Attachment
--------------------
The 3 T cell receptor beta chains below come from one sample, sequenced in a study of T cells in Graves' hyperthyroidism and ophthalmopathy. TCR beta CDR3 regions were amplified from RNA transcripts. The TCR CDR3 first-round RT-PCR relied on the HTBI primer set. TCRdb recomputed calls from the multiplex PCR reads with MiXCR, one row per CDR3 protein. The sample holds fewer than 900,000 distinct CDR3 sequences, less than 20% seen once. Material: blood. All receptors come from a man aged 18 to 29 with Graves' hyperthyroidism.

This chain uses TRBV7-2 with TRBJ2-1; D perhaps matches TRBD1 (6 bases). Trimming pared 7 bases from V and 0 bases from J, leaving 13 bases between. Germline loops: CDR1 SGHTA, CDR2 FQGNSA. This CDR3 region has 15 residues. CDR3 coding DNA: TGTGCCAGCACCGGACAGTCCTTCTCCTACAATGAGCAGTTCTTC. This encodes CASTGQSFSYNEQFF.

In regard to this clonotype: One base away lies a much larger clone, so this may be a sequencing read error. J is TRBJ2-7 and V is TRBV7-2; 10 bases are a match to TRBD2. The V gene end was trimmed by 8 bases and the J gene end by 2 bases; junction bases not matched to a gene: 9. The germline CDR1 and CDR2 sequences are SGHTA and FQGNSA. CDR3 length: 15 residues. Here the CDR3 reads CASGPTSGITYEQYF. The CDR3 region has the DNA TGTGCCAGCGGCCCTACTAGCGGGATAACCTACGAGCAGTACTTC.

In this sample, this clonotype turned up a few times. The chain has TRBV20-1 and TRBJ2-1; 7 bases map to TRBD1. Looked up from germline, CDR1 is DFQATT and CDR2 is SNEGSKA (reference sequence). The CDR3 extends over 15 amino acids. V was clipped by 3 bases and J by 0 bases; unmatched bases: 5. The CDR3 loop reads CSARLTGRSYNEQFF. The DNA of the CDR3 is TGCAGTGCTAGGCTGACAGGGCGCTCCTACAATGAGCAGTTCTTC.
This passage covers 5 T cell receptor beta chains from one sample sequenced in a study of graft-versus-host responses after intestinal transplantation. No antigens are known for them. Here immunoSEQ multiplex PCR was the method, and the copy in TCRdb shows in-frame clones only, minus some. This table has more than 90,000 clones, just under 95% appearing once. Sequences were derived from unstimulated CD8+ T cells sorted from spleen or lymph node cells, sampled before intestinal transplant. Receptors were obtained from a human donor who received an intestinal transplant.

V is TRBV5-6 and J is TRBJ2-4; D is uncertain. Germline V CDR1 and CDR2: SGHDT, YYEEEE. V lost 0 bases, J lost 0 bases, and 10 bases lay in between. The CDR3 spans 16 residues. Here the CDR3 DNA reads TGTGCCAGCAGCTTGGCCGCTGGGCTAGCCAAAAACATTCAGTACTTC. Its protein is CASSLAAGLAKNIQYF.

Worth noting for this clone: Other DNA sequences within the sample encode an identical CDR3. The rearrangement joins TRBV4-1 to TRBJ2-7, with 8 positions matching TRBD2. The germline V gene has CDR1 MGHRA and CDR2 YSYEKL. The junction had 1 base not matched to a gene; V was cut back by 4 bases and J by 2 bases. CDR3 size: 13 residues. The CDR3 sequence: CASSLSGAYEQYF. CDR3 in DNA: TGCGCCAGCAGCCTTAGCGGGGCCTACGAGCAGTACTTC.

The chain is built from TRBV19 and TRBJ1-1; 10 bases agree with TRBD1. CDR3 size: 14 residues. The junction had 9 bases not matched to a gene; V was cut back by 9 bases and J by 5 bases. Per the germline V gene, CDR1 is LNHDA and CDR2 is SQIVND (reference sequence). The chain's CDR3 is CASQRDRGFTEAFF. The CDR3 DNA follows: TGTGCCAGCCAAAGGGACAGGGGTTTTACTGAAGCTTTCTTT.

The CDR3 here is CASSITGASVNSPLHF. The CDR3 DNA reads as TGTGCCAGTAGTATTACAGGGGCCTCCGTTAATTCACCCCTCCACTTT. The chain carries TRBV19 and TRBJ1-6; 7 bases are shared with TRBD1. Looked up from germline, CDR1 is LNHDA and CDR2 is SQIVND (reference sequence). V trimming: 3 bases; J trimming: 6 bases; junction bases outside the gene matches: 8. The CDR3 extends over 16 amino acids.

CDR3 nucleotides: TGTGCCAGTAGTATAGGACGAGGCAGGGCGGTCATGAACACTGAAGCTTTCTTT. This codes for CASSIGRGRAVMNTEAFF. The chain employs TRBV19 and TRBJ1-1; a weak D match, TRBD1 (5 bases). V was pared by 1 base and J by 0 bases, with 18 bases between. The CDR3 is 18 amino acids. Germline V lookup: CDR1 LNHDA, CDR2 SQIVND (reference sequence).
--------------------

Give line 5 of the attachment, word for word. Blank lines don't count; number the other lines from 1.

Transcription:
This passage covers 5 T cell receptor beta chains from one sample sequenced in a study of graft-versus-host responses after intestinal transplantation. No antigens are known for them. Here immunoSEQ multiplex PCR was the method, and the copy in TCRdb shows in-frame clones only, minus some. This table has more than 90,000 clones, just under 95% appearing once. Sequences were derived from unstimulated CD8+ T cells sorted from spleen or lymph node cells, sampled before intestinal transplant. Receptors were obtained from a human donor who received an intestinal transplant.